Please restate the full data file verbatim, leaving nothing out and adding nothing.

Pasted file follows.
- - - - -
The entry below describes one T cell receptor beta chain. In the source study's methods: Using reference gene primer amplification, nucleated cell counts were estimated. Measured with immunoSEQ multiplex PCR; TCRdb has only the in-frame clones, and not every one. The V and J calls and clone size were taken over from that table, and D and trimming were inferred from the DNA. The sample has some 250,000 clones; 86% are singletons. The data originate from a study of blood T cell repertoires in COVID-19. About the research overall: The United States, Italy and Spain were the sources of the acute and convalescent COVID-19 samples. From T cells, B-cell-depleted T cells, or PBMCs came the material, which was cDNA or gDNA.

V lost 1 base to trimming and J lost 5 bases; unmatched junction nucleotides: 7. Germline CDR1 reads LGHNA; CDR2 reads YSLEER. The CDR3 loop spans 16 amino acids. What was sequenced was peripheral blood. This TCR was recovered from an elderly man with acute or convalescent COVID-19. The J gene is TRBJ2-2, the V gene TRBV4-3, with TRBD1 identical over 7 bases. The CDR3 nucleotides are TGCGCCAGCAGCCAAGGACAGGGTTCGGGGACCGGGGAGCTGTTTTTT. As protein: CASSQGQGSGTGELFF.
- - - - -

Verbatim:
The entry below describes one T cell receptor beta chain. In the source study's methods: Using reference gene primer amplification, nucleated cell counts were estimated. Measured with immunoSEQ multiplex PCR; TCRdb has only the in-frame clones, and not every one. The V and J calls and clone size were taken over from that table, and D and trimming were inferred from the DNA. The sample has some 250,000 clones; 86% are singletons. The data originate from a study of blood T cell repertoires in COVID-19. About the research overall: The United States, Italy and Spain were the sources of the acute and convalescent COVID-19 samples. From T cells, B-cell-depleted T cells, or PBMCs came the material, which was cDNA or gDNA.

V lost 1 base to trimming and J lost 5 bases; unmatched junction nucleotides: 7. Germline CDR1 reads LGHNA; CDR2 reads YSLEER. The CDR3 loop spans 16 amino acids. What was sequenced was peripheral blood. This TCR was recovered from an elderly man with acute or convalescent COVID-19. The J gene is TRBJ2-2, the V gene TRBV4-3, with TRBD1 identical over 7 bases. The CDR3 nucleotides are TGCGCCAGCAGCCAAGGACAGGGTTCGGGGACCGGGGAGCTGTTTTTT. As protein: CASSQGQGSGTGELFF.